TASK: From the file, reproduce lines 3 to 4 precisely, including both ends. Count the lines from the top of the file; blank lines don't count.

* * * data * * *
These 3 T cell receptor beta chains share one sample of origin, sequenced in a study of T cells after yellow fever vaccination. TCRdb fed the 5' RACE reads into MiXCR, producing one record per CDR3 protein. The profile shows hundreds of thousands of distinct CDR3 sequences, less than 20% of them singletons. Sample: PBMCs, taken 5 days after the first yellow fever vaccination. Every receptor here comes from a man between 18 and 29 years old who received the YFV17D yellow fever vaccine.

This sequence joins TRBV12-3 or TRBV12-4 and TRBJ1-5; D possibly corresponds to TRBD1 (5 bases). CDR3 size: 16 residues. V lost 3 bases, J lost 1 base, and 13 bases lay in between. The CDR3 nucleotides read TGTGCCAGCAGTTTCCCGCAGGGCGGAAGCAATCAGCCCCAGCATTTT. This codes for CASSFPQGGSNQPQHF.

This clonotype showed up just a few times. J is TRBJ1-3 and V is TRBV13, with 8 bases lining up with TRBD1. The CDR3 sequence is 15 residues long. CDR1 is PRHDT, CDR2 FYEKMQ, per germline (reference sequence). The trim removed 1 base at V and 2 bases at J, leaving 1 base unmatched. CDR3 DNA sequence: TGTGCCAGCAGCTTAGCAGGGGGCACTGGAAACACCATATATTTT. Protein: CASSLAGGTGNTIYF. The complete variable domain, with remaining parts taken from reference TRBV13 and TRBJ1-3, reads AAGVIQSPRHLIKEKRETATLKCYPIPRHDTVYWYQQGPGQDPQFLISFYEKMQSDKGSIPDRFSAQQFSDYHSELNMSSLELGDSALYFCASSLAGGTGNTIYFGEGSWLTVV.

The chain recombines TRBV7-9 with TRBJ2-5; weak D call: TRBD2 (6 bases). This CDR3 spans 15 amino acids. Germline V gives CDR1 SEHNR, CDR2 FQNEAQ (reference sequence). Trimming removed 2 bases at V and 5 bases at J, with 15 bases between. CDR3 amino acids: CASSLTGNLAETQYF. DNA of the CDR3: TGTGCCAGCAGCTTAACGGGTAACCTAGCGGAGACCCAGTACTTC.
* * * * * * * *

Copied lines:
This clonotype showed up just a few times. J is TRBJ1-3 and V is TRBV13, with 8 bases lining up with TRBD1. The CDR3 sequence is 15 residues long. CDR1 is PRHDT, CDR2 FYEKMQ, per germline (reference sequence). The trim removed 1 base at V and 2 bases at J, leaving 1 base unmatched. CDR3 DNA sequence: TGTGCCAGCAGCTTAGCAGGGGGCACTGGAAACACCATATATTTT. Protein: CASSLAGGTGNTIYF. The complete variable domain, with remaining parts taken from reference TRBV13 and TRBJ1-3, reads AAGVIQSPRHLIKEKRETATLKCYPIPRHDTVYWYQQGPGQDPQFLISFYEKMQSDKGSIPDRFSAQQFSDYHSELNMSSLELGDSALYFCASSLAGGTGNTIYFGEGSWLTVV.

The chain recombines TRBV7-9 with TRBJ2-5; weak D call: TRBD2 (6 bases). This CDR3 spans 15 amino acids. Germline V gives CDR1 SEHNR, CDR2 FQNEAQ (reference sequence). Trimming removed 2 bases at V and 5 bases at J, with 15 bases between. CDR3 amino acids: CASSLTGNLAETQYF. DNA of the CDR3: TGTGCCAGCAGCTTAACGGGTAACCTAGCGGAGACCCAGTACTTC.